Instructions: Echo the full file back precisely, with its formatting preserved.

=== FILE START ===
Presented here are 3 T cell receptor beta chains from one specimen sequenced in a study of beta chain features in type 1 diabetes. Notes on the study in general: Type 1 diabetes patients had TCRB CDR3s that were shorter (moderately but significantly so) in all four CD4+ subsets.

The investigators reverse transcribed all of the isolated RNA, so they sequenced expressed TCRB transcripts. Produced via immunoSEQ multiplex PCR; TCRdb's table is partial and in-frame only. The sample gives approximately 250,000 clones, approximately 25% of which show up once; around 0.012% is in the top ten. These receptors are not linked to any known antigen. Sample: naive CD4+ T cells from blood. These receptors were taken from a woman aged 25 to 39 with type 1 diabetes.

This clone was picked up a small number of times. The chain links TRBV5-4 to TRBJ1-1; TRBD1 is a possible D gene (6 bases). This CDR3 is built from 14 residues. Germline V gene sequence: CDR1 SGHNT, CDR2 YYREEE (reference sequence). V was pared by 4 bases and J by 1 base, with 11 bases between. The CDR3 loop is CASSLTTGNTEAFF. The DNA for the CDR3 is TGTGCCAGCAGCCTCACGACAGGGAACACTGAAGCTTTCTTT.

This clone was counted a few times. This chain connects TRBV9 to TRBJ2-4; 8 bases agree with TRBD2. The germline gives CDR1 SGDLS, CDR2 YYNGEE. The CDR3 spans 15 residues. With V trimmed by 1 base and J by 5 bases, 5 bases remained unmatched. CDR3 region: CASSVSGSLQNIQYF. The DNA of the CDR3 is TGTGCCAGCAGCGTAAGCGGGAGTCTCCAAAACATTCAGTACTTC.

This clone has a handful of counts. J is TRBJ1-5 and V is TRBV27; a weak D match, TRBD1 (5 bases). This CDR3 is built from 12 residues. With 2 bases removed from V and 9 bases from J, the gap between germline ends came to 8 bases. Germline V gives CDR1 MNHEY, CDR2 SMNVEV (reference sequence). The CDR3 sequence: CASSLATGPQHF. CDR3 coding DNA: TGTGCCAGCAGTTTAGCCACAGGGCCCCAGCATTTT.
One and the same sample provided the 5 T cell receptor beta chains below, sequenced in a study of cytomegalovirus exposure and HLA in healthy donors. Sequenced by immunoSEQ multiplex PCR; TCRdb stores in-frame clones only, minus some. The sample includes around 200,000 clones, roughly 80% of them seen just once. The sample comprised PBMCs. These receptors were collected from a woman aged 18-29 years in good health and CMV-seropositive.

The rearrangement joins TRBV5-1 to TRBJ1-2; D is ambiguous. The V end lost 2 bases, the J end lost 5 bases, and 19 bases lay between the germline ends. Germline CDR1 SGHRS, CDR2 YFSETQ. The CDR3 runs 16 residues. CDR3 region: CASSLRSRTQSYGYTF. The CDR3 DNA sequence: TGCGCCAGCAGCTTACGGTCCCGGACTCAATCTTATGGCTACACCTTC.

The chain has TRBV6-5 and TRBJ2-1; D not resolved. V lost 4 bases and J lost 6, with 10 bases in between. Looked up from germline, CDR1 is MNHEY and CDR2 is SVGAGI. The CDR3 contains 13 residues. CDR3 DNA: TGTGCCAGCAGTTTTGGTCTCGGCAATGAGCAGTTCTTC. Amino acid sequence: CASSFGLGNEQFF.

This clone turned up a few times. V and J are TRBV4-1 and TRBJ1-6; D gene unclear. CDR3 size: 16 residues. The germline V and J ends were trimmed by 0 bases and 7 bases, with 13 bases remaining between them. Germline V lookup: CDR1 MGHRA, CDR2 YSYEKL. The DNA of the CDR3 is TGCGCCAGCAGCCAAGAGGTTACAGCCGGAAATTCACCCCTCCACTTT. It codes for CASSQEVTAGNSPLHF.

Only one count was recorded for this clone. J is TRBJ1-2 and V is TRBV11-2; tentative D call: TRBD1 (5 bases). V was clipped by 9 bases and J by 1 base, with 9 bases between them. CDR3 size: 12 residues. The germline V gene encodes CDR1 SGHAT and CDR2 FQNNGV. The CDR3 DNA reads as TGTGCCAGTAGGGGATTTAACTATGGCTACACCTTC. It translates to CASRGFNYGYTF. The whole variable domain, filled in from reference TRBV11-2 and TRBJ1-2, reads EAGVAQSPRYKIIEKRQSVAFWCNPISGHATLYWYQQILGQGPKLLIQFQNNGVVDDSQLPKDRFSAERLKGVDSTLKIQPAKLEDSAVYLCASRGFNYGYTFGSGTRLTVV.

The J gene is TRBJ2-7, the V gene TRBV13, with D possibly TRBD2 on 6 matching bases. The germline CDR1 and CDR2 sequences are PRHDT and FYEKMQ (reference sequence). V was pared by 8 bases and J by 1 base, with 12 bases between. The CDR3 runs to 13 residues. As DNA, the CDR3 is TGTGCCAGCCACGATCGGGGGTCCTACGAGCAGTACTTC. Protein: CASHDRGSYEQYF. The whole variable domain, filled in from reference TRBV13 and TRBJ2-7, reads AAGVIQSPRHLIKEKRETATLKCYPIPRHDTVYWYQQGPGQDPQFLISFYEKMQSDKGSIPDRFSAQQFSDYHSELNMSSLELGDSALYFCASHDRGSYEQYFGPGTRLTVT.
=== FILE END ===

Presented here are 3 T cell receptor beta chains from one specimen sequenced in a study of beta chain features in type 1 diabetes. Notes on the study in general: Type 1 diabetes patients had TCRB CDR3s that were shorter (moderately but significantly so) in all four CD4+ subsets.

The investigators reverse transcribed all of the isolated RNA, so they sequenced expressed TCRB transcripts. Produced via immunoSEQ multiplex PCR; TCRdb's table is partial and in-frame only. The sample gives approximately 250,000 clones, approximately 25% of which show up once; around 0.012% is in the top ten. These receptors are not linked to any known antigen. Sample: naive CD4+ T cells from blood. These receptors were taken from a woman aged 25 to 39 with type 1 diabetes.

This clone was picked up a small number of times. The chain links TRBV5-4 to TRBJ1-1; TRBD1 is a possible D gene (6 bases). This CDR3 is built from 14 residues. Germline V gene sequence: CDR1 SGHNT, CDR2 YYREEE (reference sequence). V was pared by 4 bases and J by 1 base, with 11 bases between. The CDR3 loop is CASSLTTGNTEAFF. The DNA for the CDR3 is TGTGCCAGCAGCCTCACGACAGGGAACACTGAAGCTTTCTTT.

This clone was counted a few times. This chain connects TRBV9 to TRBJ2-4; 8 bases agree with TRBD2. The germline gives CDR1 SGDLS, CDR2 YYNGEE. The CDR3 spans 15 residues. With V trimmed by 1 base and J by 5 bases, 5 bases remained unmatched. CDR3 region: CASSVSGSLQNIQYF. The DNA of the CDR3 is TGTGCCAGCAGCGTAAGCGGGAGTCTCCAAAACATTCAGTACTTC.

This clone has a handful of counts. J is TRBJ1-5 and V is TRBV27; a weak D match, TRBD1 (5 bases). This CDR3 is built from 12 residues. With 2 bases removed from V and 9 bases from J, the gap between germline ends came to 8 bases. Germline V gives CDR1 MNHEY, CDR2 SMNVEV (reference sequence). The CDR3 sequence: CASSLATGPQHF. CDR3 coding DNA: TGTGCCAGCAGTTTAGCCACAGGGCCCCAGCATTTT.
One and the same sample provided the 5 T cell receptor beta chains below, sequenced in a study of cytomegalovirus exposure and HLA in healthy donors. Sequenced by immunoSEQ multiplex PCR; TCRdb stores in-frame clones only, minus some. The sample includes around 200,000 clones, roughly 80% of them seen just once. The sample comprised PBMCs. These receptors were collected from a woman aged 18-29 years in good health and CMV-seropositive.

The rearrangement joins TRBV5-1 to TRBJ1-2; D is ambiguous. The V end lost 2 bases, the J end lost 5 bases, and 19 bases lay between the germline ends. Germline CDR1 SGHRS, CDR2 YFSETQ. The CDR3 runs 16 residues. CDR3 region: CASSLRSRTQSYGYTF. The CDR3 DNA sequence: TGCGCCAGCAGCTTACGGTCCCGGACTCAATCTTATGGCTACACCTTC.

The chain has TRBV6-5 and TRBJ2-1; D not resolved. V lost 4 bases and J lost 6, with 10 bases in between. Looked up from germline, CDR1 is MNHEY and CDR2 is SVGAGI. The CDR3 contains 13 residues. CDR3 DNA: TGTGCCAGCAGTTTTGGTCTCGGCAATGAGCAGTTCTTC. Amino acid sequence: CASSFGLGNEQFF.

This clone turned up a few times. V and J are TRBV4-1 and TRBJ1-6; D gene unclear. CDR3 size: 16 residues. The germline V and J ends were trimmed by 0 bases and 7 bases, with 13 bases remaining between them. Germline V lookup: CDR1 MGHRA, CDR2 YSYEKL. The DNA of the CDR3 is TGCGCCAGCAGCCAAGAGGTTACAGCCGGAAATTCACCCCTCCACTTT. It codes for CASSQEVTAGNSPLHF.

Only one count was recorded for this clone. J is TRBJ1-2 and V is TRBV11-2; tentative D call: TRBD1 (5 bases). V was clipped by 9 bases and J by 1 base, with 9 bases between them. CDR3 size: 12 residues. The germline V gene encodes CDR1 SGHAT and CDR2 FQNNGV. The CDR3 DNA reads as TGTGCCAGTAGGGGATTTAACTATGGCTACACCTTC. It translates to CASRGFNYGYTF. The whole variable domain, filled in from reference TRBV11-2 and TRBJ1-2, reads EAGVAQSPRYKIIEKRQSVAFWCNPISGHATLYWYQQILGQGPKLLIQFQNNGVVDDSQLPKDRFSAERLKGVDSTLKIQPAKLEDSAVYLCASRGFNYGYTFGSGTRLTVV.

The J gene is TRBJ2-7, the V gene TRBV13, with D possibly TRBD2 on 6 matching bases. The germline CDR1 and CDR2 sequences are PRHDT and FYEKMQ (reference sequence). V was pared by 8 bases and J by 1 base, with 12 bases between. The CDR3 runs to 13 residues. As DNA, the CDR3 is TGTGCCAGCCACGATCGGGGGTCCTACGAGCAGTACTTC. Protein: CASHDRGSYEQYF. The whole variable domain, filled in from reference TRBV13 and TRBJ2-7, reads AAGVIQSPRHLIKEKRETATLKCYPIPRHDTVYWYQQGPGQDPQFLISFYEKMQSDKGSIPDRFSAQQFSDYHSELNMSSLELGDSALYFCASHDRGSYEQYFGPGTRLTVT.